The difficulties in giving justice to the crossover between music and art as a visual exhibition are clearly evident in “Björk,” MoMA’s retrospective of the prolific Icelandic musician opening in New York City this Sunday, March 8. The show was conceived and organized by Klaus Biesenbach, Chief Curator at Large at MoMA and Director of MoMA PS1, who, beginning with Kraftwerk in 2012, has made ambitious advancements in creating an immersive sound experience in the museum’s physical space.
For “Björk,” a two-story structure was built specifically for the exhibition’s needs. A location-based system developed by Volkswagen’s Electronic Research Lab guides the visitors through an audio tour in the upper level. A biographical narrative, written by Icelandic poet Sjón and accompanied by Björk’s music, is tailored to each viewer’s preferred timing. During this tour, which can take as long as 40 minutes if desired, viewers walk among memorabilia from Björk’s performances and videos – such as the “All is Full of Love” robots made in collaboration with Chris Cunningham and the “Pagan Poetry” Dress designed by Alexander McQueen. The visuals, objects, and costumes of her past work are placed on view through the many mannequin versions of Björk, most often set against a black backdrop – making the figures feel more like extracted historical artifacts than expressive characters.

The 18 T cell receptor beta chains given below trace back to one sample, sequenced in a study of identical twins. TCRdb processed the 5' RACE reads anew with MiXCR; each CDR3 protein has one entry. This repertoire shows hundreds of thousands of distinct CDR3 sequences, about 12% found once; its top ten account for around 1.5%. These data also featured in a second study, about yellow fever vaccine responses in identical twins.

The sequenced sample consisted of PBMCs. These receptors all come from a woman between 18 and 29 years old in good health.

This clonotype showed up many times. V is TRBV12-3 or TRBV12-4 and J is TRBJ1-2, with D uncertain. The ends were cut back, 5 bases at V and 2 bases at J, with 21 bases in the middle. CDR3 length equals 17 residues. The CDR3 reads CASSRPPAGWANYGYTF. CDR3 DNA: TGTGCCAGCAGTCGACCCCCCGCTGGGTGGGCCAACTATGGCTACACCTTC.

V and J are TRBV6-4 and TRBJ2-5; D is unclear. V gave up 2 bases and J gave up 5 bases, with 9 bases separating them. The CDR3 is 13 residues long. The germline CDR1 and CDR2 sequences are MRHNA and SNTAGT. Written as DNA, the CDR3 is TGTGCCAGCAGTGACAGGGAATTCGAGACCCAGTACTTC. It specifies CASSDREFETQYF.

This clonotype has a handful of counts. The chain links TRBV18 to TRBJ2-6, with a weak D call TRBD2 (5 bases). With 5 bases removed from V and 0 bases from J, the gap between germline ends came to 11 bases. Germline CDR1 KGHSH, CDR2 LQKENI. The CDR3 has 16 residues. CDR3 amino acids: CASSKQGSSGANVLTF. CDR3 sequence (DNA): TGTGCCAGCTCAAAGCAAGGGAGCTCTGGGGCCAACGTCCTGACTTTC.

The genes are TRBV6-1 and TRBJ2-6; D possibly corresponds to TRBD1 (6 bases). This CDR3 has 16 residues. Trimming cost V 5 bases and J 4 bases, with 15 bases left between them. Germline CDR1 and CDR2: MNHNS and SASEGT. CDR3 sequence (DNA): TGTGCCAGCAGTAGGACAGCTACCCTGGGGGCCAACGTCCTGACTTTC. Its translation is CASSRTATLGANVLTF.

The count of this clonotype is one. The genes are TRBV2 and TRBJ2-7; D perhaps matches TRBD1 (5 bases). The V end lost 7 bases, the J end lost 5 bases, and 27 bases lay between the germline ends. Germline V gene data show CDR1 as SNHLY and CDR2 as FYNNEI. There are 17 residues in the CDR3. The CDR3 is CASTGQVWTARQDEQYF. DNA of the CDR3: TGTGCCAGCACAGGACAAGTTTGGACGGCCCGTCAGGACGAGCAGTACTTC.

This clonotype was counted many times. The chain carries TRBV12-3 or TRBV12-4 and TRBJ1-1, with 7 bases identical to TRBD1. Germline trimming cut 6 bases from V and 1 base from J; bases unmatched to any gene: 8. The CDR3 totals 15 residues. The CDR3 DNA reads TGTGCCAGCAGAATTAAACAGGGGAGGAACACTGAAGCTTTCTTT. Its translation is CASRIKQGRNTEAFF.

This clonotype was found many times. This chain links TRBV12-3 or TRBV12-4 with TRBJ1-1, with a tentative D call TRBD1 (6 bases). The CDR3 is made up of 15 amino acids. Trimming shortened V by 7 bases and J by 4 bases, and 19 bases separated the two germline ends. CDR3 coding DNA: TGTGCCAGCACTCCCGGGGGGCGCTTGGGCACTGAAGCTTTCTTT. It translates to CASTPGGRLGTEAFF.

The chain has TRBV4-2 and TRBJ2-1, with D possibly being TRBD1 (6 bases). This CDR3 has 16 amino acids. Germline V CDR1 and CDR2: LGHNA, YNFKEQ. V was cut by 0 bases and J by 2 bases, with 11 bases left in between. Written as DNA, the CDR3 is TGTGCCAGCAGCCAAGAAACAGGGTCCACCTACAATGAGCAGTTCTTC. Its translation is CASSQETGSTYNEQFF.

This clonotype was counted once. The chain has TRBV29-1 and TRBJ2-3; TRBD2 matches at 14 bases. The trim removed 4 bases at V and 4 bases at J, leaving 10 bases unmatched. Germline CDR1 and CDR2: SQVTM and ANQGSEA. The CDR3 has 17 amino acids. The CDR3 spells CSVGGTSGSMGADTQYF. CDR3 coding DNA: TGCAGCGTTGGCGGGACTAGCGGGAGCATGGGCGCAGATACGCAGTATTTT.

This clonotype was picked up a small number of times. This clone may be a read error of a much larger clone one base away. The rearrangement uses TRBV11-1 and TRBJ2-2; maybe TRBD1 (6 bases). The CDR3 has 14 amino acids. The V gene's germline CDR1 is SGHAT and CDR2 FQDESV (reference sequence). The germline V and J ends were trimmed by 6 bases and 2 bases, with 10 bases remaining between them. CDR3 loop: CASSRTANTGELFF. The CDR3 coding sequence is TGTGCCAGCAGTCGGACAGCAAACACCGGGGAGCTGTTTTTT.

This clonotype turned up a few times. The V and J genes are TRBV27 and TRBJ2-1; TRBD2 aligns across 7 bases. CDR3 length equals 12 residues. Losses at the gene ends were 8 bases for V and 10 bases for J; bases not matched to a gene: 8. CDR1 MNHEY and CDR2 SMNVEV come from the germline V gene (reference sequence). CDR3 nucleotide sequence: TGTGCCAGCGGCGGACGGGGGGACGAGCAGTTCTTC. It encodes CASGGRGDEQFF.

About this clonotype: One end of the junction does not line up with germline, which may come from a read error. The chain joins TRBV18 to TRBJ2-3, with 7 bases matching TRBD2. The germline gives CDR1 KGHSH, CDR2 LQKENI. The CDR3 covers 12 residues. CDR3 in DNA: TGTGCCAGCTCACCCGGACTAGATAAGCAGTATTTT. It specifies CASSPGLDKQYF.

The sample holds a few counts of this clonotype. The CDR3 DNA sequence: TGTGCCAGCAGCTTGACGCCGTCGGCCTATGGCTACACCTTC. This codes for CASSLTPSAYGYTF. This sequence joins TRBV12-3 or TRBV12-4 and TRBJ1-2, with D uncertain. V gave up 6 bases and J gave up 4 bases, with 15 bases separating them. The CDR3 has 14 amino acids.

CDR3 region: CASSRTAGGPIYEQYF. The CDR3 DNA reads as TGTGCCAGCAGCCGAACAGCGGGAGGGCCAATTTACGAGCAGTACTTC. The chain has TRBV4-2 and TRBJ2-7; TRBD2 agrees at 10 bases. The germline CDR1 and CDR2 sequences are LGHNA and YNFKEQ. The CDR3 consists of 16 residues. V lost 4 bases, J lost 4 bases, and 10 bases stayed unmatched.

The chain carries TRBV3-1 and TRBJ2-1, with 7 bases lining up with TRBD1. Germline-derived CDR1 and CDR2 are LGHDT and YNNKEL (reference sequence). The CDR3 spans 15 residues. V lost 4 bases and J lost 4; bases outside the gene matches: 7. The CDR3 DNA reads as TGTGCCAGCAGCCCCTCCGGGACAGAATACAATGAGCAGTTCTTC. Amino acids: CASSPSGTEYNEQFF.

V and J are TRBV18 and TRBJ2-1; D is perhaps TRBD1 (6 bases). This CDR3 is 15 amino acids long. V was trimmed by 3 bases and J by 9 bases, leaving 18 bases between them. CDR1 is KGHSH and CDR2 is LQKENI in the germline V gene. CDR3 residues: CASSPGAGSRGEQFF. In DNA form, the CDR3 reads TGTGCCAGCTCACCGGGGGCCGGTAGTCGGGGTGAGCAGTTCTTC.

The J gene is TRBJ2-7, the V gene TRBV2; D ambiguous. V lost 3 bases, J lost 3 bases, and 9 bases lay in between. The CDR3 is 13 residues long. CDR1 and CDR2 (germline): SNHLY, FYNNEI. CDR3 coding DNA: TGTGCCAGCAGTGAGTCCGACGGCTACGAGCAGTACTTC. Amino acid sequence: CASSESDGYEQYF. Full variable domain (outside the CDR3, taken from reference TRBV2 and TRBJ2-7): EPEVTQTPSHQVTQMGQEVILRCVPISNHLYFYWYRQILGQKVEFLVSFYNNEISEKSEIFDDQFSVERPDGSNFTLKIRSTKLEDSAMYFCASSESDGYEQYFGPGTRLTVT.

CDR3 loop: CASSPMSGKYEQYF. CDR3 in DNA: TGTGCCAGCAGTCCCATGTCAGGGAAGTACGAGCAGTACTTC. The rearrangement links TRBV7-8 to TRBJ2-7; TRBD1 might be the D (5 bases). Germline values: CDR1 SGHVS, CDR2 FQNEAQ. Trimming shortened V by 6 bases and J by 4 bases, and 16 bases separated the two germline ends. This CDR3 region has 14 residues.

On the lower level of the structure, a 10-minute video of “Black Lake” is projected in extreme wide frame on both front and back walls of the chairless room. Directed by Andrew Thomas Huang and created in collaboration with the 3-D design firm Autodesk, “Black Lake” was commissioned by MoMA and shot in Iceland. On the lowest level of the museum, four musical instruments from “Biophilia” are on view and programmed to play sound.
For all the magic that Björk has created over her nearly 38-year career, the retrospective “Björk” lays flat in comparison. There is the novelty of seeing her video’s characters in the flesh. But even with her personal journals showcased on pedestals, the show does not feel intimate because it fails to evoke the otherworldly disorder and fascination that are at the core of her oeuvre.
“Björk” is on view starting from March 8 through June 7 at MoMA.